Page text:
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[at-l] RE: Light weight footgear
- Subject: [at-l] RE: Light weight footgear
- From: Michael Henderson <email@example.com>
- Date: Tue, 14 Jan 1997 16:38:11 -0800
Jim, here is my experience with lightweight footwear (both personal and
i hiked va in a "midweight" pair of technicas (leather and fabric, high
top). worked very well.
when we got to maine, little debbie's and tweetie's boots finally fell
apart, so some nice folks at ll bean drove up to shaws with their "light
hikers" or "day hikers." these are very lightweight hightops, made by
merrill. little debbie and tweetie loved them - very comfortable, and
dried quickly. they just walked through all the fords, squished for a few
minutes and were dry in a couple hours. no problems with support because
they had already hiked to maine.
little debbie and i are completely sold on lightweight footwear, but it
does require, imho, light packs <40lbs. on a thruhike, once you've
strengthened properly, heavier weights may be possible, but i wouldn't try
it for long. we both have some vasque clarion low top hiking shoes (they
don't make em any more :( ), and i have some one-sport trail runners. i
always scope sierra trading post's catalogs for lightweight footwear, you
can get some great shoes for under $50.
benefits for me: 1) much lighter on the feet (AND KNEES, BTW), can hike
faster if i need to, but overall just way more comfortable; 2) easier to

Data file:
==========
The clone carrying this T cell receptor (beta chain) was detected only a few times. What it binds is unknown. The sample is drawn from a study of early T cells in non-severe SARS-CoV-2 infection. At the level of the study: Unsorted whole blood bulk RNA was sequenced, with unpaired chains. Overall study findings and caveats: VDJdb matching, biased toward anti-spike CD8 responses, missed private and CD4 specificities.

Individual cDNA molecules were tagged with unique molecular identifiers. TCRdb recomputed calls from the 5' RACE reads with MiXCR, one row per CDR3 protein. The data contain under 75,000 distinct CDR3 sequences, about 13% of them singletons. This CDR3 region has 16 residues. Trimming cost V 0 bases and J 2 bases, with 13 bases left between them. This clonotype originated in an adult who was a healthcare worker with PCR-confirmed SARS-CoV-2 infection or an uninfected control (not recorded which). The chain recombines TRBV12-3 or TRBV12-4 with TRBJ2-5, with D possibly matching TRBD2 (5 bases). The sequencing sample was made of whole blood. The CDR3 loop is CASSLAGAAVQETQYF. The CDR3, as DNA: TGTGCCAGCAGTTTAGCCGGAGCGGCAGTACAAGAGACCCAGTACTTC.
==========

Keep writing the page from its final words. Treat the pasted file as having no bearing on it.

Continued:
put on/take off - which means i'm more likely to take off shoes and socks
at every break - this alone does wonders for your feet; 3) usually dry
super fast compared to leather boots, and as we all know, no matter what
boot you have, if you hike all day in the rain, your feet will get wet! 4)
require little if any break-in time - key for a thruhike when trading up a
size or replacing worn out shoes.
notwithstanding the above, i would never have tried to start my thruhike
with lowtop, lightweight footwear. only after the long distance hike did i
feel like my feet and ankles had the strength. also, i had never
considered it before! your point about training is well taken. in 92,
Chad Leonard North started at springer with nikes or something and had to
take a week off in hot springs with tendonitis in his toes. he upgraded
his boots while resting up and had no problems the rest of the way.
i'd still probably use leather boots to start an early thru-hike, because
of early snow. (although many pct hikers i know hiked in lightweights
through sierra snow this year). plus i figure changing to lightweight
boots in damascus after 450 miles would be a great treat to the feet!
for an opinionated discussion on lightweight footwear, read ray jardine's
"pct thruhikers handbook."
. . . . . . . . . . .
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Michael Henderson firstname.lastname@example.org
There is more to life than increasing it's speed - Ghandi
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